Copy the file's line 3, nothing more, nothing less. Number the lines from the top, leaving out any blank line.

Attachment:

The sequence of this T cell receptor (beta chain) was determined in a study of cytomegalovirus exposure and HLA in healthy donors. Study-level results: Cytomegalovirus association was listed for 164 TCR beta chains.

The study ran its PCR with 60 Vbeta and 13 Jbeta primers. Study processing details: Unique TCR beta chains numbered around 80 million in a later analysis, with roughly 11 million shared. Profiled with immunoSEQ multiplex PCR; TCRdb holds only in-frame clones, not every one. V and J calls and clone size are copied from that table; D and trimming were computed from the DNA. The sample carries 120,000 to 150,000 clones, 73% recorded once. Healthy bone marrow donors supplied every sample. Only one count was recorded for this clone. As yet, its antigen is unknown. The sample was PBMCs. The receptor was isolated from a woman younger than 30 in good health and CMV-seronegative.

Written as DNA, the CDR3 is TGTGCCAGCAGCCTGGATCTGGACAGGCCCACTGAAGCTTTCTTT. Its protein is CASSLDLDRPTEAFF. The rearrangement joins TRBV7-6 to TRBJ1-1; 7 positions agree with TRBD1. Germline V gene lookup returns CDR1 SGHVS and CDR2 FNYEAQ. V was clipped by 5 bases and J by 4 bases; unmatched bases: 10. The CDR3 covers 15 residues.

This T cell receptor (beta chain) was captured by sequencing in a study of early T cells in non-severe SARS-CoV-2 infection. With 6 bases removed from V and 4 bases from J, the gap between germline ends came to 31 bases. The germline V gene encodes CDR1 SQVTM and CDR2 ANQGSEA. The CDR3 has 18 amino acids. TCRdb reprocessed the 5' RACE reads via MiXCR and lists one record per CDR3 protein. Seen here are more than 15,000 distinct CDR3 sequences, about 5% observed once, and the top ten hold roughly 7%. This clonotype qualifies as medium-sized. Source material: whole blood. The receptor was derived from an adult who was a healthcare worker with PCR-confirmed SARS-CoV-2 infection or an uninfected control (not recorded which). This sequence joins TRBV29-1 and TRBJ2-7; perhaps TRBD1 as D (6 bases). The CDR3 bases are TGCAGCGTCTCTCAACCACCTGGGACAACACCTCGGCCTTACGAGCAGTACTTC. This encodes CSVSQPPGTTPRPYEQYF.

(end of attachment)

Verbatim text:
Written as DNA, the CDR3 is TGTGCCAGCAGCCTGGATCTGGACAGGCCCACTGAAGCTTTCTTT. Its protein is CASSLDLDRPTEAFF. The rearrangement joins TRBV7-6 to TRBJ1-1; 7 positions agree with TRBD1. Germline V gene lookup returns CDR1 SGHVS and CDR2 FNYEAQ. V was clipped by 5 bases and J by 4 bases; unmatched bases: 10. The CDR3 covers 15 residues.